According to Batal Kobakhia, Mushni Khvartskia was preparing for war, thinking about weapons. He was even one of those who organised the first Abkhazian guard. From the first day of the war, fighters began to gather around Mushni Khvartskia. Mushni Khvartskia headed the Gumista defensive line. Under his leadership, a fortified front line was formed, combat units were created in Upper and Lower Eshera, and reconnaissance was organised.
"And so, plagued by an inferiority complex, I told him: ‘Here you may be able to fight and handle weapons, but I never can,’ - Batal Kobakhia reports a dialogue with his comrade. “He looked at me and said: ‘Bata, you have your own role to play which is not one available to all.’ I don’t want to say anything, but it just so happened that I got through the war. It wasn’t a question for me to participate or not to participate. It happened of its own accord, and maybe it was due to the fact that Mushni had led in the first days of the military operation. We talked a lot with him, touching base a hundred times in Eshera, where he was in command, but I could always feel what he was breathing and how he breathed – it was impossible to protect him. In practice, he completely took over."
According to Batal Kobakhia, three factors helped him survive the war: primarily - Mushni led the militia; secondly, Vladislav Ardzinba became the leader of the Abkhazian people; and thirdly, there was simply nowhere to retreat.
“This is our Motherland; the only way is through pain, suffering, loss, and these three factors helped me survive this year. His inner restraint, calmness was transmitted to everyone, and it was preserved in situations of utmost emergency,” he admitted. “And I don't like it when they start saying, if only we had protected him, he would not have died there. You know, I can say that about everyone. It was his fate, it happened."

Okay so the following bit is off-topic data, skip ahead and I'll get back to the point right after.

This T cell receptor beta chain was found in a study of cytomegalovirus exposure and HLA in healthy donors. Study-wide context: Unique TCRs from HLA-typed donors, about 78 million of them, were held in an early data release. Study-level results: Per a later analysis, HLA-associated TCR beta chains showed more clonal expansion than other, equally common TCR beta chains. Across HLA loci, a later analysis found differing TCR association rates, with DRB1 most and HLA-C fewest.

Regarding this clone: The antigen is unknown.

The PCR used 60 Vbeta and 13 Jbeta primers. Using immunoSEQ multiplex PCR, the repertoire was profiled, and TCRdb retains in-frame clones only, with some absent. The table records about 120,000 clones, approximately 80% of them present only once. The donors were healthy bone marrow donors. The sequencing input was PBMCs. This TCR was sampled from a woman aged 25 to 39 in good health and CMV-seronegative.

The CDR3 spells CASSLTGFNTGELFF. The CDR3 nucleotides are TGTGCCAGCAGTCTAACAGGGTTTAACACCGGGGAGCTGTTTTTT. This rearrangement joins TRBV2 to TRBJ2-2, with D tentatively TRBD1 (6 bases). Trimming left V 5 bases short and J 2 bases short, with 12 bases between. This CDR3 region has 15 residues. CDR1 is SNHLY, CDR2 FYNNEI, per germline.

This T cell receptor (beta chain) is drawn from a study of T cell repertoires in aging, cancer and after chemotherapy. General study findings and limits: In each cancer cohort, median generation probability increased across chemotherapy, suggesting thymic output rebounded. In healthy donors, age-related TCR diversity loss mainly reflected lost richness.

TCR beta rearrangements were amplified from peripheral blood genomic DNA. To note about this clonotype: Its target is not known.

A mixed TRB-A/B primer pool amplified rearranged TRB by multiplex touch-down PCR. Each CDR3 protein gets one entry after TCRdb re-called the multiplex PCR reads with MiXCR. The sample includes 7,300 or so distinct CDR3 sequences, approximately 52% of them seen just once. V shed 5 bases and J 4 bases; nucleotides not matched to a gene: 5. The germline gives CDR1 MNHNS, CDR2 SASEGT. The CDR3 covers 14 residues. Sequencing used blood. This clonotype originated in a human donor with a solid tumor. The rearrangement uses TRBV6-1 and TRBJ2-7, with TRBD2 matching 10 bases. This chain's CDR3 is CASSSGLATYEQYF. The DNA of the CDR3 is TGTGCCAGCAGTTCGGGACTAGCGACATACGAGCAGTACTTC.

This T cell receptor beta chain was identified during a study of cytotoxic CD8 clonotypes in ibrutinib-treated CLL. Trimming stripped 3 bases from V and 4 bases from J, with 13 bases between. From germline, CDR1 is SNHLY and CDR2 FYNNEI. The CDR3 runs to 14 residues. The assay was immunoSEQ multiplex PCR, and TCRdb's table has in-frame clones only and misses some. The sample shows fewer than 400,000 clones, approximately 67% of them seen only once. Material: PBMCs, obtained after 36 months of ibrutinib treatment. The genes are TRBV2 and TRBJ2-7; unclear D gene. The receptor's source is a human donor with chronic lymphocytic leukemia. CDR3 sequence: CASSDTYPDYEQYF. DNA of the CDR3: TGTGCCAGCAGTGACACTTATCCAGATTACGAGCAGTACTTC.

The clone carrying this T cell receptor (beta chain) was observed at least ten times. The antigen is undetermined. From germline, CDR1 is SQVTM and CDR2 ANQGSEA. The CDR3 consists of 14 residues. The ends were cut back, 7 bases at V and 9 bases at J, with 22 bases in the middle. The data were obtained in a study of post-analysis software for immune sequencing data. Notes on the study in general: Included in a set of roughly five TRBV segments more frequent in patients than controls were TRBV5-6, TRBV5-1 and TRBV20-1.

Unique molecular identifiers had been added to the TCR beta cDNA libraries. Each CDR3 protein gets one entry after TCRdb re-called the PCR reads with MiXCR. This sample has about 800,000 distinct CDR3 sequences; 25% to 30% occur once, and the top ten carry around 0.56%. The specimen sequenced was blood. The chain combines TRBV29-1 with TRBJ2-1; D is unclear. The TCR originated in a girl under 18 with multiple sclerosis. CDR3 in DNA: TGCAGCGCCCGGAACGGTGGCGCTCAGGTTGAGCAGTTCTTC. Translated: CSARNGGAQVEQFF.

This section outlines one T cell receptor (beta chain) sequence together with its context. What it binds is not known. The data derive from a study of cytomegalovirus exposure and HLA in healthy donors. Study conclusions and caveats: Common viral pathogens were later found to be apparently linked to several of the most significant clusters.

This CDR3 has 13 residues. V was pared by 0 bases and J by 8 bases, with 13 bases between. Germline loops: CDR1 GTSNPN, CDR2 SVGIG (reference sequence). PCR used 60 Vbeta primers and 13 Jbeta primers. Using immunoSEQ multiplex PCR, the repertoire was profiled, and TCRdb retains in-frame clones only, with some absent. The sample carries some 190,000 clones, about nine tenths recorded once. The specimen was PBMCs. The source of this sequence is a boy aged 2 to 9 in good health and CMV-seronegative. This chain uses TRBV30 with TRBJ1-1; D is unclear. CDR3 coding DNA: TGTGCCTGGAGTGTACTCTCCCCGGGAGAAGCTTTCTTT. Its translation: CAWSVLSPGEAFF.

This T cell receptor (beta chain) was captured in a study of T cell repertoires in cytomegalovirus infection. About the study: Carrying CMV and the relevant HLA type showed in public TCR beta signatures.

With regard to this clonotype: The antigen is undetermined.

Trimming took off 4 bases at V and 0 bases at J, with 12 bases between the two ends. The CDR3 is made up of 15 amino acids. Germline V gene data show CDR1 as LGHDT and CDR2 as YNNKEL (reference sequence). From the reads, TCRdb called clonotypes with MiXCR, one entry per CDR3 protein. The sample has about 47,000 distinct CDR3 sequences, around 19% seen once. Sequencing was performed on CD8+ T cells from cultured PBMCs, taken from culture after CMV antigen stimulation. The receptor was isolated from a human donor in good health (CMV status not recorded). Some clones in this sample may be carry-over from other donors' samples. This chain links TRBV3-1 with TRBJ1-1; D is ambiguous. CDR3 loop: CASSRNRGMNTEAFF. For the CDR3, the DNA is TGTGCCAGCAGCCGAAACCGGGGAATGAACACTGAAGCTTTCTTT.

Mushni Khvartskia – war-veteran Akhra Bzhania is sure – was the first to understand that it was necessary to attack, but it was pointless to defend. Under his command, there were at least two offensive operations: Shroma and Tsugurovka.
Vladislav Ardzinba at the funeral of Mushni Khvartskiya, Gudauta, December 1992
Mushni Khvartskia died on 6 December 1992 on the Eastern Front in an engagement for the village of Lashkindar. The hero was buried in the village of Lykhny, next to the historic glade.
As long as they oppress us, we will resurrect from our hearts, wake up stronger, we will know ourselves better, we will support each other more. I have no doubt in our victory!
– Mushni Khvartskia
“December is generally a difficult month for me, because literally a week later there was the downing of the helicopter on board which were my sister, her children, and my friends. During this very month I would not wish to leave here, would not want to move away from the agony of those events that, in principle, shocked all of us. This is not only my personal pain," added Kobakhia. "Mushni was buried in Lykhny. I remember that Vladislav Ardzinba called me and asked where we should bury him. We decided to bury him in Lykhny, near the memorial to those who died for the Fatherland in the 1940s, next to the famous Lykhny glade, and Slavik Popov, who died at the same time as him, was buried nearby. Since then, this clearing has been even more important to me, and every time I pass by, I can’t but stop to look at it for a moment."
The death of Mushni Khvartskia has been an irreplaceable loss for the archaeology of Abkhazia to this day.
In Lashkindar, at the place where the Abkhazian archaeologist died, a bust was erected.